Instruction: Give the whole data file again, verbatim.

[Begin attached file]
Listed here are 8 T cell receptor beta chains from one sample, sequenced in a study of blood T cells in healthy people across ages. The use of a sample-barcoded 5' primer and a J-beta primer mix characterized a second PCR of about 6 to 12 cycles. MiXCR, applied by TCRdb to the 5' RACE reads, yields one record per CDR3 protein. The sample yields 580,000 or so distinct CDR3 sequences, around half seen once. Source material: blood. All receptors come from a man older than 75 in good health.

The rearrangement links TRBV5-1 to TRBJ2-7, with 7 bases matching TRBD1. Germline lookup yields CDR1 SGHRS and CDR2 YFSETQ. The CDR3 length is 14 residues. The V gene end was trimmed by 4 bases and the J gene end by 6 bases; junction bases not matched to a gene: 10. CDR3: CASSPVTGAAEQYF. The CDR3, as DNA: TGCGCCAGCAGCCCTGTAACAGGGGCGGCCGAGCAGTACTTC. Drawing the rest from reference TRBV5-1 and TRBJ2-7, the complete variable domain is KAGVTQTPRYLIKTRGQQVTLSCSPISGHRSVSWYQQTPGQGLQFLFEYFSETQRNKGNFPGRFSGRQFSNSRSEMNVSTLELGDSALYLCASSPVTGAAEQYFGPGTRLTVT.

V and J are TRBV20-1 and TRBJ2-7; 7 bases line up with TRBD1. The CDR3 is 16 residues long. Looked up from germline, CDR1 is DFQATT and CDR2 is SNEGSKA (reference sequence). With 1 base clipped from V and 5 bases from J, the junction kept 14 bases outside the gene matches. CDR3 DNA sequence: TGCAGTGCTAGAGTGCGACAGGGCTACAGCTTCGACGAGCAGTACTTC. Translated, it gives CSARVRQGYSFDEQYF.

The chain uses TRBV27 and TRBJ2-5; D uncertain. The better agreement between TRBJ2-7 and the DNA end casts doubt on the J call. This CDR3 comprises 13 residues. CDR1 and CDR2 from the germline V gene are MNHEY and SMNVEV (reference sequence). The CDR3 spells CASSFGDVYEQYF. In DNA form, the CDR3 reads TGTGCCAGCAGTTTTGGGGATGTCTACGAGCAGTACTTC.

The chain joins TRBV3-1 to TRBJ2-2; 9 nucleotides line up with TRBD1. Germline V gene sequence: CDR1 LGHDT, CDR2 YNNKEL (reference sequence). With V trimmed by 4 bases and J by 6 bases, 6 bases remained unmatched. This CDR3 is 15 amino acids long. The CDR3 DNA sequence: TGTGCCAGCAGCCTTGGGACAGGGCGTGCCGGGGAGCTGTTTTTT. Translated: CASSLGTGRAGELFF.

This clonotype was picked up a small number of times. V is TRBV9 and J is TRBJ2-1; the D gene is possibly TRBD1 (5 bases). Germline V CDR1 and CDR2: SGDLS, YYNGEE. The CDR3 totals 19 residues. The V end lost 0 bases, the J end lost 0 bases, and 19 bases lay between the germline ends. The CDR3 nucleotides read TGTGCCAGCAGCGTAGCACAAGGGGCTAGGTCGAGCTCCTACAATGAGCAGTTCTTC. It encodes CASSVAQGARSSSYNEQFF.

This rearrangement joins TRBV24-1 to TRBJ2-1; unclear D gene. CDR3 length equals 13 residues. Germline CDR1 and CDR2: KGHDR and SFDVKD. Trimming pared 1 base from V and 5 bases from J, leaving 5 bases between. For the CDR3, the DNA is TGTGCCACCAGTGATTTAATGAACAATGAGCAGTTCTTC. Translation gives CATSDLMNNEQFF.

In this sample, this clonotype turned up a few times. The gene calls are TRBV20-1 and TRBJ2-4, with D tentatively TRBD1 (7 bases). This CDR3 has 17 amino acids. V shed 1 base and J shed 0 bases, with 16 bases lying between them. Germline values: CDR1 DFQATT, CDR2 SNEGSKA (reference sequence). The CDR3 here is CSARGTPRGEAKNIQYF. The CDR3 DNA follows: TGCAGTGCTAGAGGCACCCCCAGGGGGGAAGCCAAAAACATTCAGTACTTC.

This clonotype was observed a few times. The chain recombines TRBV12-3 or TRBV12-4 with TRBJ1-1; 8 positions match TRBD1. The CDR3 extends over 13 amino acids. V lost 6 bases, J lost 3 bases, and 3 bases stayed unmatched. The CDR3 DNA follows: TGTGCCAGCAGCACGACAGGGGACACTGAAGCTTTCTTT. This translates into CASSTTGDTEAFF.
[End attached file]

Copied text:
Listed here are 8 T cell receptor beta chains from one sample, sequenced in a study of blood T cells in healthy people across ages. The use of a sample-barcoded 5' primer and a J-beta primer mix characterized a second PCR of about 6 to 12 cycles. MiXCR, applied by TCRdb to the 5' RACE reads, yields one record per CDR3 protein. The sample yields 580,000 or so distinct CDR3 sequences, around half seen once. Source material: blood. All receptors come from a man older than 75 in good health.

The rearrangement links TRBV5-1 to TRBJ2-7, with 7 bases matching TRBD1. Germline lookup yields CDR1 SGHRS and CDR2 YFSETQ. The CDR3 length is 14 residues. The V gene end was trimmed by 4 bases and the J gene end by 6 bases; junction bases not matched to a gene: 10. CDR3: CASSPVTGAAEQYF. The CDR3, as DNA: TGCGCCAGCAGCCCTGTAACAGGGGCGGCCGAGCAGTACTTC. Drawing the rest from reference TRBV5-1 and TRBJ2-7, the complete variable domain is KAGVTQTPRYLIKTRGQQVTLSCSPISGHRSVSWYQQTPGQGLQFLFEYFSETQRNKGNFPGRFSGRQFSNSRSEMNVSTLELGDSALYLCASSPVTGAAEQYFGPGTRLTVT.

V and J are TRBV20-1 and TRBJ2-7; 7 bases line up with TRBD1. The CDR3 is 16 residues long. Looked up from germline, CDR1 is DFQATT and CDR2 is SNEGSKA (reference sequence). With 1 base clipped from V and 5 bases from J, the junction kept 14 bases outside the gene matches. CDR3 DNA sequence: TGCAGTGCTAGAGTGCGACAGGGCTACAGCTTCGACGAGCAGTACTTC. Translated, it gives CSARVRQGYSFDEQYF.

The chain uses TRBV27 and TRBJ2-5; D uncertain. The better agreement between TRBJ2-7 and the DNA end casts doubt on the J call. This CDR3 comprises 13 residues. CDR1 and CDR2 from the germline V gene are MNHEY and SMNVEV (reference sequence). The CDR3 spells CASSFGDVYEQYF. In DNA form, the CDR3 reads TGTGCCAGCAGTTTTGGGGATGTCTACGAGCAGTACTTC.

The chain joins TRBV3-1 to TRBJ2-2; 9 nucleotides line up with TRBD1. Germline V gene sequence: CDR1 LGHDT, CDR2 YNNKEL (reference sequence). With V trimmed by 4 bases and J by 6 bases, 6 bases remained unmatched. This CDR3 is 15 amino acids long. The CDR3 DNA sequence: TGTGCCAGCAGCCTTGGGACAGGGCGTGCCGGGGAGCTGTTTTTT. Translated: CASSLGTGRAGELFF.

This clonotype was picked up a small number of times. V is TRBV9 and J is TRBJ2-1; the D gene is possibly TRBD1 (5 bases). Germline V CDR1 and CDR2: SGDLS, YYNGEE. The CDR3 totals 19 residues. The V end lost 0 bases, the J end lost 0 bases, and 19 bases lay between the germline ends. The CDR3 nucleotides read TGTGCCAGCAGCGTAGCACAAGGGGCTAGGTCGAGCTCCTACAATGAGCAGTTCTTC. It encodes CASSVAQGARSSSYNEQFF.

This rearrangement joins TRBV24-1 to TRBJ2-1; unclear D gene. CDR3 length equals 13 residues. Germline CDR1 and CDR2: KGHDR and SFDVKD. Trimming pared 1 base from V and 5 bases from J, leaving 5 bases between. For the CDR3, the DNA is TGTGCCACCAGTGATTTAATGAACAATGAGCAGTTCTTC. Translation gives CATSDLMNNEQFF.

In this sample, this clonotype turned up a few times. The gene calls are TRBV20-1 and TRBJ2-4, with D tentatively TRBD1 (7 bases). This CDR3 has 17 amino acids. V shed 1 base and J shed 0 bases, with 16 bases lying between them. Germline values: CDR1 DFQATT, CDR2 SNEGSKA (reference sequence). The CDR3 here is CSARGTPRGEAKNIQYF. The CDR3 DNA follows: TGCAGTGCTAGAGGCACCCCCAGGGGGGAAGCCAAAAACATTCAGTACTTC.

This clonotype was observed a few times. The chain recombines TRBV12-3 or TRBV12-4 with TRBJ1-1; 8 positions match TRBD1. The CDR3 extends over 13 amino acids. V lost 6 bases, J lost 3 bases, and 3 bases stayed unmatched. The CDR3 DNA follows: TGTGCCAGCAGCACGACAGGGGACACTGAAGCTTTCTTT. This translates into CASSTTGDTEAFF.